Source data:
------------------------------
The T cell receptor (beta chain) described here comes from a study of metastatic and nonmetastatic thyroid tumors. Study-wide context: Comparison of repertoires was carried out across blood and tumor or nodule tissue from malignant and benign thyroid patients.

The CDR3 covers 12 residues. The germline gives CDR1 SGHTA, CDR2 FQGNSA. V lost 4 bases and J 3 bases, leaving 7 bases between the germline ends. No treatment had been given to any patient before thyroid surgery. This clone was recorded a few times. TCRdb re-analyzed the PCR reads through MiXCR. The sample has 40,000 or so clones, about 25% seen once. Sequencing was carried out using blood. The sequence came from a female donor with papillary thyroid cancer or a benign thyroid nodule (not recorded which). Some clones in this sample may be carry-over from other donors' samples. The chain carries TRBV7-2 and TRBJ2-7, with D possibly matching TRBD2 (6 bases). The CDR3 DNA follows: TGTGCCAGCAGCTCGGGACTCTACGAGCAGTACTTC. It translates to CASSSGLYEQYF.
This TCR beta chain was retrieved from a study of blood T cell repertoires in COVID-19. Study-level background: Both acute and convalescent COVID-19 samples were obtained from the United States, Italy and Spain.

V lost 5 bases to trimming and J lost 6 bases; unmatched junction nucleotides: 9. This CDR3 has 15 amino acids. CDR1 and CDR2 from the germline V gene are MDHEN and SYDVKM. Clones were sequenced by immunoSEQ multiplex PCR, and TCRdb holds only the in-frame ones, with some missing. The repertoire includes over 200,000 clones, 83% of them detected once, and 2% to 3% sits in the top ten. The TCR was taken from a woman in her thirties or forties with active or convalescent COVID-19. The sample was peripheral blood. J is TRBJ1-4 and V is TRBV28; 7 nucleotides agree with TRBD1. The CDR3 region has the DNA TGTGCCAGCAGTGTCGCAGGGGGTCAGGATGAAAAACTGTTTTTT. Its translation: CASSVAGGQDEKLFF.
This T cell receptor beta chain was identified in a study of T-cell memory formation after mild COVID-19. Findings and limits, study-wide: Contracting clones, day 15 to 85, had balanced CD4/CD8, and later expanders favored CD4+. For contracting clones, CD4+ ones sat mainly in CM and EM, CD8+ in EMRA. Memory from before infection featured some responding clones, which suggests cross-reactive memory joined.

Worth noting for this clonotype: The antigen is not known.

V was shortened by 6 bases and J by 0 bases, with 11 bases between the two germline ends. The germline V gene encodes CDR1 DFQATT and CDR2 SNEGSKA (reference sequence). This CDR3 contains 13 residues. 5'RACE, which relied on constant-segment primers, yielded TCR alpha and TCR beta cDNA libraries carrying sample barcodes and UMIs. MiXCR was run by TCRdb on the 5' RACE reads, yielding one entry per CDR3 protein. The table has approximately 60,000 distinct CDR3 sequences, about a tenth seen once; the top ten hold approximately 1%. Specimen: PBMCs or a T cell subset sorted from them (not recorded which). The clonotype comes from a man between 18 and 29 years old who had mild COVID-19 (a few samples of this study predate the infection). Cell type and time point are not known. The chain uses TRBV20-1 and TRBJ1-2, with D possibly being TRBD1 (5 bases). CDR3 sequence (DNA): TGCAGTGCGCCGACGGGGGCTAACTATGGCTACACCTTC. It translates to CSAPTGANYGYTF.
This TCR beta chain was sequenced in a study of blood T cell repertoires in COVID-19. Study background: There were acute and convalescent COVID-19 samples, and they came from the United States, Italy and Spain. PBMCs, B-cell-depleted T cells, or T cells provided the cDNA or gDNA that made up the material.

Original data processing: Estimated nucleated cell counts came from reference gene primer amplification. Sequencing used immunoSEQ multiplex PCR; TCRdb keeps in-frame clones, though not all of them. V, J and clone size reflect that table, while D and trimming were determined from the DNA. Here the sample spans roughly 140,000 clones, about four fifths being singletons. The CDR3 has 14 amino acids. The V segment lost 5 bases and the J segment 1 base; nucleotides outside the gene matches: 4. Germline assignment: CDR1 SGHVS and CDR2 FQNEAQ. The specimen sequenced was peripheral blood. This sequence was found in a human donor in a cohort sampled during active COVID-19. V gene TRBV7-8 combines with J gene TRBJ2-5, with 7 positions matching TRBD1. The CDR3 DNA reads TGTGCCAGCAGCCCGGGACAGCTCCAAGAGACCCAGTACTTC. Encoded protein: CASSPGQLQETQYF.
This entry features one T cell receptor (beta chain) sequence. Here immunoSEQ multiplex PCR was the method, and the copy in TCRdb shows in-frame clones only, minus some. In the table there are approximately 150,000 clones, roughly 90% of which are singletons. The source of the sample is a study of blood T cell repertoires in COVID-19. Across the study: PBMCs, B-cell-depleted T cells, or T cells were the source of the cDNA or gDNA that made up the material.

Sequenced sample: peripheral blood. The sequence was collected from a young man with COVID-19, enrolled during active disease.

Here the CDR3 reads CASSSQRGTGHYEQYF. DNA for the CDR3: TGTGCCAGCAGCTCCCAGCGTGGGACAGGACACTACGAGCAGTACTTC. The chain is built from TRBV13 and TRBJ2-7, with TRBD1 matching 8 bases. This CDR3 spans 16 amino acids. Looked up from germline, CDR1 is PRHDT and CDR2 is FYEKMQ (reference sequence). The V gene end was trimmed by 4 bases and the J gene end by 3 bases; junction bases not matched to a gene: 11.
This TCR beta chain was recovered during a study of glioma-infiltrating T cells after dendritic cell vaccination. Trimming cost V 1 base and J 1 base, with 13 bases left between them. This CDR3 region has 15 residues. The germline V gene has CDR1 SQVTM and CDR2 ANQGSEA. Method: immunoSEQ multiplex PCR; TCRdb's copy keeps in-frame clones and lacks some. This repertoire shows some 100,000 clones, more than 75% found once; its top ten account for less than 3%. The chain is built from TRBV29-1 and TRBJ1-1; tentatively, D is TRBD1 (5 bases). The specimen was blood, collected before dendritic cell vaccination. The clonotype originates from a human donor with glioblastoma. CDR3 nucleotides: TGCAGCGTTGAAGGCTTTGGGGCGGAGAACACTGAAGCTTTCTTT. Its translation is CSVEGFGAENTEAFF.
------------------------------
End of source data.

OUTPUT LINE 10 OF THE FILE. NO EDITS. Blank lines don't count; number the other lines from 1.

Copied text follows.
This entry features one T cell receptor (beta chain) sequence. Here immunoSEQ multiplex PCR was the method, and the copy in TCRdb shows in-frame clones only, minus some. In the table there are approximately 150,000 clones, roughly 90% of which are singletons. The source of the sample is a study of blood T cell repertoires in COVID-19. Across the study: PBMCs, B-cell-depleted T cells, or T cells were the source of the cDNA or gDNA that made up the material.